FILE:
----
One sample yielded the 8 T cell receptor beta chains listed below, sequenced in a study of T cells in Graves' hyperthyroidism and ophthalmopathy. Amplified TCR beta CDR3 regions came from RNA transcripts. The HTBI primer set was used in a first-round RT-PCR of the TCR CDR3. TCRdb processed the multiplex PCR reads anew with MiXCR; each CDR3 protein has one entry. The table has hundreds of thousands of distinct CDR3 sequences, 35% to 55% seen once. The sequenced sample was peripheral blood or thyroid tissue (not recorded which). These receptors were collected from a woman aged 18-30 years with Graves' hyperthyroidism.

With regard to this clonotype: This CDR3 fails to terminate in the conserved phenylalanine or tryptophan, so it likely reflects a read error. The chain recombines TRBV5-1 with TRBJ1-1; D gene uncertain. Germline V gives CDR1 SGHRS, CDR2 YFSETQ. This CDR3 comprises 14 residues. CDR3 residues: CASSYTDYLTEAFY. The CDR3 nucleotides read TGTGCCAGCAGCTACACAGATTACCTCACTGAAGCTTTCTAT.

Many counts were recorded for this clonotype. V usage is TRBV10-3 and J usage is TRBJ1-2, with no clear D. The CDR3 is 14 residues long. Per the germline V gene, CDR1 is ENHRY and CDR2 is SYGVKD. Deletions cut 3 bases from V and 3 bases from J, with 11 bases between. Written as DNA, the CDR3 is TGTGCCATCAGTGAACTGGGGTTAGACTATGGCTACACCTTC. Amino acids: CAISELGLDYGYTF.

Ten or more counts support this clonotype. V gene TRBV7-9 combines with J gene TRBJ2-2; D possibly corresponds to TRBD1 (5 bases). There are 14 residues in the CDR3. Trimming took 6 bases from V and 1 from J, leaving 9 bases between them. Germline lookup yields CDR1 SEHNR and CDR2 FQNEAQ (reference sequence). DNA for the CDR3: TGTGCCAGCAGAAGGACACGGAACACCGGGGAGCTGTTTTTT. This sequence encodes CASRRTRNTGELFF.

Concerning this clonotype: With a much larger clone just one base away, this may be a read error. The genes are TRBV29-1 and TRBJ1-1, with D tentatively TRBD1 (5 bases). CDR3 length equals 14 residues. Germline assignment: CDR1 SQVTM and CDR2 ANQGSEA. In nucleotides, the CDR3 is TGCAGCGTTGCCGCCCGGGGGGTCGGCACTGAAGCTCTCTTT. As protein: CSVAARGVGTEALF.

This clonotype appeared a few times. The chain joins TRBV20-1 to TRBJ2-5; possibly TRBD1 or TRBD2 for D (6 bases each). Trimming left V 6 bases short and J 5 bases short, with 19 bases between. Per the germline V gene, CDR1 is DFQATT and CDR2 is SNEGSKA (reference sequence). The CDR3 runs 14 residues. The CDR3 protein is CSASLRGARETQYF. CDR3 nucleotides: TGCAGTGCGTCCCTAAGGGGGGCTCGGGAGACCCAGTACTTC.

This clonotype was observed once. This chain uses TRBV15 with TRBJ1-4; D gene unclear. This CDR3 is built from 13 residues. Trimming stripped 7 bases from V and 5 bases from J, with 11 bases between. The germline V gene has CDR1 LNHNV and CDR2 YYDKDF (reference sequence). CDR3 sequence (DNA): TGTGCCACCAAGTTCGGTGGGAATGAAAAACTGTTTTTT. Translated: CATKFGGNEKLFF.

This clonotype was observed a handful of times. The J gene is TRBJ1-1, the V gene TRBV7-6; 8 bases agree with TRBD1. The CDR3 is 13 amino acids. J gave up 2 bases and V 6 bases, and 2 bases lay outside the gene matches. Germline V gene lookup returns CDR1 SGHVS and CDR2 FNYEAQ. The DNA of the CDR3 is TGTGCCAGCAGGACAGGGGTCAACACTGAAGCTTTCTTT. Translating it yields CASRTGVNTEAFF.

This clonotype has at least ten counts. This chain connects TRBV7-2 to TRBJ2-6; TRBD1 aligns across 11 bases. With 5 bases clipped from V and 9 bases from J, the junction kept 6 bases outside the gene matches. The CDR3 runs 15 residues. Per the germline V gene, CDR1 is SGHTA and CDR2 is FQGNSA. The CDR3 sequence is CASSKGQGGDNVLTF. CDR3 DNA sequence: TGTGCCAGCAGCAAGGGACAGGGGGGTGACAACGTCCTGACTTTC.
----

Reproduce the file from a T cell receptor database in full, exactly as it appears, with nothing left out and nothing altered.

One sample yielded the 8 T cell receptor beta chains listed below, sequenced in a study of T cells in Graves' hyperthyroidism and ophthalmopathy. Amplified TCR beta CDR3 regions came from RNA transcripts. The HTBI primer set was used in a first-round RT-PCR of the TCR CDR3. TCRdb processed the multiplex PCR reads anew with MiXCR; each CDR3 protein has one entry. The table has hundreds of thousands of distinct CDR3 sequences, 35% to 55% seen once. The sequenced sample was peripheral blood or thyroid tissue (not recorded which). These receptors were collected from a woman aged 18-30 years with Graves' hyperthyroidism.

With regard to this clonotype: This CDR3 fails to terminate in the conserved phenylalanine or tryptophan, so it likely reflects a read error. The chain recombines TRBV5-1 with TRBJ1-1; D gene uncertain. Germline V gives CDR1 SGHRS, CDR2 YFSETQ. This CDR3 comprises 14 residues. CDR3 residues: CASSYTDYLTEAFY. The CDR3 nucleotides read TGTGCCAGCAGCTACACAGATTACCTCACTGAAGCTTTCTAT.

Many counts were recorded for this clonotype. V usage is TRBV10-3 and J usage is TRBJ1-2, with no clear D. The CDR3 is 14 residues long. Per the germline V gene, CDR1 is ENHRY and CDR2 is SYGVKD. Deletions cut 3 bases from V and 3 bases from J, with 11 bases between. Written as DNA, the CDR3 is TGTGCCATCAGTGAACTGGGGTTAGACTATGGCTACACCTTC. Amino acids: CAISELGLDYGYTF.

Ten or more counts support this clonotype. V gene TRBV7-9 combines with J gene TRBJ2-2; D possibly corresponds to TRBD1 (5 bases). There are 14 residues in the CDR3. Trimming took 6 bases from V and 1 from J, leaving 9 bases between them. Germline lookup yields CDR1 SEHNR and CDR2 FQNEAQ (reference sequence). DNA for the CDR3: TGTGCCAGCAGAAGGACACGGAACACCGGGGAGCTGTTTTTT. This sequence encodes CASRRTRNTGELFF.

Concerning this clonotype: With a much larger clone just one base away, this may be a read error. The genes are TRBV29-1 and TRBJ1-1, with D tentatively TRBD1 (5 bases). CDR3 length equals 14 residues. Germline assignment: CDR1 SQVTM and CDR2 ANQGSEA. In nucleotides, the CDR3 is TGCAGCGTTGCCGCCCGGGGGGTCGGCACTGAAGCTCTCTTT. As protein: CSVAARGVGTEALF.

This clonotype appeared a few times. The chain joins TRBV20-1 to TRBJ2-5; possibly TRBD1 or TRBD2 for D (6 bases each). Trimming left V 6 bases short and J 5 bases short, with 19 bases between. Per the germline V gene, CDR1 is DFQATT and CDR2 is SNEGSKA (reference sequence). The CDR3 runs 14 residues. The CDR3 protein is CSASLRGARETQYF. CDR3 nucleotides: TGCAGTGCGTCCCTAAGGGGGGCTCGGGAGACCCAGTACTTC.

This clonotype was observed once. This chain uses TRBV15 with TRBJ1-4; D gene unclear. This CDR3 is built from 13 residues. Trimming stripped 7 bases from V and 5 bases from J, with 11 bases between. The germline V gene has CDR1 LNHNV and CDR2 YYDKDF (reference sequence). CDR3 sequence (DNA): TGTGCCACCAAGTTCGGTGGGAATGAAAAACTGTTTTTT. Translated: CATKFGGNEKLFF.

This clonotype was observed a handful of times. The J gene is TRBJ1-1, the V gene TRBV7-6; 8 bases agree with TRBD1. The CDR3 is 13 amino acids. J gave up 2 bases and V 6 bases, and 2 bases lay outside the gene matches. Germline V gene lookup returns CDR1 SGHVS and CDR2 FNYEAQ. The DNA of the CDR3 is TGTGCCAGCAGGACAGGGGTCAACACTGAAGCTTTCTTT. Translating it yields CASRTGVNTEAFF.

This clonotype has at least ten counts. This chain connects TRBV7-2 to TRBJ2-6; TRBD1 aligns across 11 bases. With 5 bases clipped from V and 9 bases from J, the junction kept 6 bases outside the gene matches. The CDR3 runs 15 residues. Per the germline V gene, CDR1 is SGHTA and CDR2 is FQGNSA. The CDR3 sequence is CASSKGQGGDNVLTF. CDR3 DNA sequence: TGTGCCAGCAGCAAGGGACAGGGGGGTGACAACGTCCTGACTTTC.